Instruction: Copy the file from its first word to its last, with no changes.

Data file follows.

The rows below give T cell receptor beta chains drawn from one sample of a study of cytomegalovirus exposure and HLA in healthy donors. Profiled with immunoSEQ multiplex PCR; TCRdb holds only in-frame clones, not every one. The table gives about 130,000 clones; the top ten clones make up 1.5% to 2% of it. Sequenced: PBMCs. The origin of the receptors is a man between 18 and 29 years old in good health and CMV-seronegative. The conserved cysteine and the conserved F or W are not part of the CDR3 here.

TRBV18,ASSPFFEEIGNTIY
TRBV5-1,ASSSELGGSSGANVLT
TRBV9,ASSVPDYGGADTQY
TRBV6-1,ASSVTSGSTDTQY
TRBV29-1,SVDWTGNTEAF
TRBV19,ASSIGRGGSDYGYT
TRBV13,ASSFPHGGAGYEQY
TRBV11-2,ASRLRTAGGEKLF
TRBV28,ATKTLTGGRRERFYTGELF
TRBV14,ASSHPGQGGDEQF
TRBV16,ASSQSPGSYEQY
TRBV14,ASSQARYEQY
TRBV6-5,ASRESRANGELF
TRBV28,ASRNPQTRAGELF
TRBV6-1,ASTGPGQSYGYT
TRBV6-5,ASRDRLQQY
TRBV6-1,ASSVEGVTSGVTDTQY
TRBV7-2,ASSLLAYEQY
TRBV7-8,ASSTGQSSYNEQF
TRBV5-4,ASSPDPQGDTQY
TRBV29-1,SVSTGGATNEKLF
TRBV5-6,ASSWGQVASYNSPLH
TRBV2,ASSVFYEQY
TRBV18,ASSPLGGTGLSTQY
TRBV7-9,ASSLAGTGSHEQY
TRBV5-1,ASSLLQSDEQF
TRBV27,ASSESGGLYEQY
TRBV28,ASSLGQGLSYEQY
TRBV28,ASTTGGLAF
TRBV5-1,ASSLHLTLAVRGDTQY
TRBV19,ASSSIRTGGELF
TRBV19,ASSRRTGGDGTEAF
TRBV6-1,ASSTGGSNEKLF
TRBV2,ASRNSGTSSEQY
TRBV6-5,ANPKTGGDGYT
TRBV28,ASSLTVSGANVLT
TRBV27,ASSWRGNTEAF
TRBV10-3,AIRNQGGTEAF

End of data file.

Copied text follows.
The rows below give T cell receptor beta chains drawn from one sample of a study of cytomegalovirus exposure and HLA in healthy donors. Profiled with immunoSEQ multiplex PCR; TCRdb holds only in-frame clones, not every one. The table gives about 130,000 clones; the top ten clones make up 1.5% to 2% of it. Sequenced: PBMCs. The origin of the receptors is a man between 18 and 29 years old in good health and CMV-seronegative. The conserved cysteine and the conserved F or W are not part of the CDR3 here.

TRBV18,ASSPFFEEIGNTIY
TRBV5-1,ASSSELGGSSGANVLT
TRBV9,ASSVPDYGGADTQY
TRBV6-1,ASSVTSGSTDTQY
TRBV29-1,SVDWTGNTEAF
TRBV19,ASSIGRGGSDYGYT
TRBV13,ASSFPHGGAGYEQY
TRBV11-2,ASRLRTAGGEKLF
TRBV28,ATKTLTGGRRERFYTGELF
TRBV14,ASSHPGQGGDEQF
TRBV16,ASSQSPGSYEQY
TRBV14,ASSQARYEQY
TRBV6-5,ASRESRANGELF
TRBV28,ASRNPQTRAGELF
TRBV6-1,ASTGPGQSYGYT
TRBV6-5,ASRDRLQQY
TRBV6-1,ASSVEGVTSGVTDTQY
TRBV7-2,ASSLLAYEQY
TRBV7-8,ASSTGQSSYNEQF
TRBV5-4,ASSPDPQGDTQY
TRBV29-1,SVSTGGATNEKLF
TRBV5-6,ASSWGQVASYNSPLH
TRBV2,ASSVFYEQY
TRBV18,ASSPLGGTGLSTQY
TRBV7-9,ASSLAGTGSHEQY
TRBV5-1,ASSLLQSDEQF
TRBV27,ASSESGGLYEQY
TRBV28,ASSLGQGLSYEQY
TRBV28,ASTTGGLAF
TRBV5-1,ASSLHLTLAVRGDTQY
TRBV19,ASSSIRTGGELF
TRBV19,ASSRRTGGDGTEAF
TRBV6-1,ASSTGGSNEKLF
TRBV2,ASRNSGTSSEQY
TRBV6-5,ANPKTGGDGYT
TRBV28,ASSLTVSGANVLT
TRBV27,ASSWRGNTEAF
TRBV10-3,AIRNQGGTEAF